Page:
chapter  1
60 Pages

Tension Flow Rhythms

WithJanet Kestenberg Amighi, Susan Loman, K. Mark Sossin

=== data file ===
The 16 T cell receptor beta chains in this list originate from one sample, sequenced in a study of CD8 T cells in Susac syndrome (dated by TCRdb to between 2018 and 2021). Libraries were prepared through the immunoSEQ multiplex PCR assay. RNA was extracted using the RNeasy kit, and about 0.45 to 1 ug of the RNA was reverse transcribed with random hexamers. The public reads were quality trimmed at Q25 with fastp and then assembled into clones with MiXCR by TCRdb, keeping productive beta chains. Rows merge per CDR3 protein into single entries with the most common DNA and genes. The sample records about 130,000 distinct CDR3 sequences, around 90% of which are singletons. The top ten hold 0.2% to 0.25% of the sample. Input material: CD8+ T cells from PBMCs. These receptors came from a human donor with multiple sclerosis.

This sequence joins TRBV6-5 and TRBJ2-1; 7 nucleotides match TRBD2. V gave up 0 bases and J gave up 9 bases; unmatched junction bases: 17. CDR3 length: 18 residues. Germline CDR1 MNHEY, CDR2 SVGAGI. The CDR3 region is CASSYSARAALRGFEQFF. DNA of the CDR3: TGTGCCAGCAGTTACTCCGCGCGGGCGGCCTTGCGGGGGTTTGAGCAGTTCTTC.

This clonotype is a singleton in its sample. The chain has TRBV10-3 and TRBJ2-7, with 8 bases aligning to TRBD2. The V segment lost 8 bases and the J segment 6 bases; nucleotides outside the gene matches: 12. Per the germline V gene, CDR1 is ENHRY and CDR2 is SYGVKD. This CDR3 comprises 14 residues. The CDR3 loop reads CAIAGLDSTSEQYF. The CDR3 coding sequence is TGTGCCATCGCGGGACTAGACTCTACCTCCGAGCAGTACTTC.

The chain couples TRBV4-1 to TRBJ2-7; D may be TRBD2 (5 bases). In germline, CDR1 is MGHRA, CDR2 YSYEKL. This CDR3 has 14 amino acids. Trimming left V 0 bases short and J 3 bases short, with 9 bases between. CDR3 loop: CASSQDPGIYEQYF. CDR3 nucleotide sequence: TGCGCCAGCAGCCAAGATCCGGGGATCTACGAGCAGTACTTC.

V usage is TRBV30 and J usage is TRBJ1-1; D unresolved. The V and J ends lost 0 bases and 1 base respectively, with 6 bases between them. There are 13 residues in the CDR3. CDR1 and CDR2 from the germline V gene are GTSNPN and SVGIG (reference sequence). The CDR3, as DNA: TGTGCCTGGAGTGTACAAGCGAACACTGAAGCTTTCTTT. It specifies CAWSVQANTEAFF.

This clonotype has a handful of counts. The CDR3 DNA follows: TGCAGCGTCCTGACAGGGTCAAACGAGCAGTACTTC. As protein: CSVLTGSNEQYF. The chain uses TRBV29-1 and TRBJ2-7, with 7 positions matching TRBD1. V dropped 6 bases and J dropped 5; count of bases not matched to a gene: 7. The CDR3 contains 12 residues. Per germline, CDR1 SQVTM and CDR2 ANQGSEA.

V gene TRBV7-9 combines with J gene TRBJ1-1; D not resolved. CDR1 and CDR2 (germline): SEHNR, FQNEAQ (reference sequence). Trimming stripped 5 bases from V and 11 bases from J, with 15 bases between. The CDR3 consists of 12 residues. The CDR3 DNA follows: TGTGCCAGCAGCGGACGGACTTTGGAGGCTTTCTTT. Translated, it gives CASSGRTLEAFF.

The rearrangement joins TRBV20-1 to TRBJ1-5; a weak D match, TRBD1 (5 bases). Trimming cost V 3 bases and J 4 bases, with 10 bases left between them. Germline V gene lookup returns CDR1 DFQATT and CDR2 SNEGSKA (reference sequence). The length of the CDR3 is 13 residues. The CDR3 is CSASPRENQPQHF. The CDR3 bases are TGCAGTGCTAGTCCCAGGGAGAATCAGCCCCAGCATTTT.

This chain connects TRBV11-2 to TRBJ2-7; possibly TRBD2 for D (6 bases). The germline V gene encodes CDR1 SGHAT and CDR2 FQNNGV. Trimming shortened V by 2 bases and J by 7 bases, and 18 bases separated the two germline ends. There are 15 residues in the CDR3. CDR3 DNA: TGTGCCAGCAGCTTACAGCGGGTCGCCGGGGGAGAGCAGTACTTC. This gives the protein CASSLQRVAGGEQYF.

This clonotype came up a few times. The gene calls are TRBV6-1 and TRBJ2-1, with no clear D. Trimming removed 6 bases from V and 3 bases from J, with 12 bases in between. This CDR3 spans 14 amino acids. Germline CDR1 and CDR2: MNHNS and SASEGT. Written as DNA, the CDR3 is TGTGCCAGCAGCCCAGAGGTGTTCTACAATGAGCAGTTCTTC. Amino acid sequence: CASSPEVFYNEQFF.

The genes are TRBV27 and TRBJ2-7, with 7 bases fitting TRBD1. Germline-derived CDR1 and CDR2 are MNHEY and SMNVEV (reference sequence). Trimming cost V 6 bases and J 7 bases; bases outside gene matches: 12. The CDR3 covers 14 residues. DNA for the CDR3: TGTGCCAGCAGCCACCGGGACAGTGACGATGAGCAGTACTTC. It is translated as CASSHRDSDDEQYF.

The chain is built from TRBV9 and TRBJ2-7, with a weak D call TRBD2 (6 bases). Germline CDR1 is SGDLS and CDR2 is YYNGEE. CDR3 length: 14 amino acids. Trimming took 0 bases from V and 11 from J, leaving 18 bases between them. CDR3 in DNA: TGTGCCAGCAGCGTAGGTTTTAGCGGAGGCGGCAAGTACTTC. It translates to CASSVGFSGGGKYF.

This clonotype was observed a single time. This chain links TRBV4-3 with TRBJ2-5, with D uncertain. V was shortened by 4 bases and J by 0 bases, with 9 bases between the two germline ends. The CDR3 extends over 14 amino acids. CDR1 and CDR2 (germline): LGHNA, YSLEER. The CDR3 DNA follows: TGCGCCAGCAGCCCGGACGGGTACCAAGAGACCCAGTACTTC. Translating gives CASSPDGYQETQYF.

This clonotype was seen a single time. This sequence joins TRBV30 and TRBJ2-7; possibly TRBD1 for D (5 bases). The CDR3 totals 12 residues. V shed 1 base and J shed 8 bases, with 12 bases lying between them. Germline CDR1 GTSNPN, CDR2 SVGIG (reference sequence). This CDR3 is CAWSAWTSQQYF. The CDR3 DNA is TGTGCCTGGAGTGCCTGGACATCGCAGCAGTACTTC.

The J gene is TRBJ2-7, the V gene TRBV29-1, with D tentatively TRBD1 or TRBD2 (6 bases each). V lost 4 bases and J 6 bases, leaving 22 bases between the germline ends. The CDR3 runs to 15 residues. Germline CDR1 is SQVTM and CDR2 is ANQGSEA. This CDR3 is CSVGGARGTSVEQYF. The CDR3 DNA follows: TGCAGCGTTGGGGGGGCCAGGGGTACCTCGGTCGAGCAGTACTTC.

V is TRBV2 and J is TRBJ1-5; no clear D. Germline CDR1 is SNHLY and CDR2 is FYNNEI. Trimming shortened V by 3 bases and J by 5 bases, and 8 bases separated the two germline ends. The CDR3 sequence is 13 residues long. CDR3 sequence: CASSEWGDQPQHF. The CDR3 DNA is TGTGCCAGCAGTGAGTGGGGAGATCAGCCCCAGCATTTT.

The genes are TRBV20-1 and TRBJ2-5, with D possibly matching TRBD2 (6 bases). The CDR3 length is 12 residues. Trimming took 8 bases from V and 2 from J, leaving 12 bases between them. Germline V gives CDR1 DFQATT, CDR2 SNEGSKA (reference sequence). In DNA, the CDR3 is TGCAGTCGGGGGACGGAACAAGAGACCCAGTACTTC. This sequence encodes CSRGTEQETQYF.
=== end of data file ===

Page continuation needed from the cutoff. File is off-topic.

This chapter begins with the study of tension flow rhythms, its historical background, and the contributions of other researchers. When Rudolf Laban's colleague, Warren Lamb, suggested that the movement tracings Janet Kestenberg Amighi was creating reflected rhythmic patterns of muscle tension change, Kestenberg was intrigued. Tension flow rhythms are created by patterned changes in muscle tension, or alternations between two basic elements of movement, free flow and bound flow. Very simple repetitive rhythms used in jumping, tapping a foot, or chewing can be relatively easily observed, kinesthetically experienced, and recognized in tension flow lines of notation. In tension flow writing, a trained observer kinesthetically attunes to a person being observed and translates that kinesthetic identification into the hand and writing implement to paper or computer tablet screen. Caregivers who use a bottle can foster attunement by adopting a nursing position while they feed the baby, offering concordant tension flow rhythms.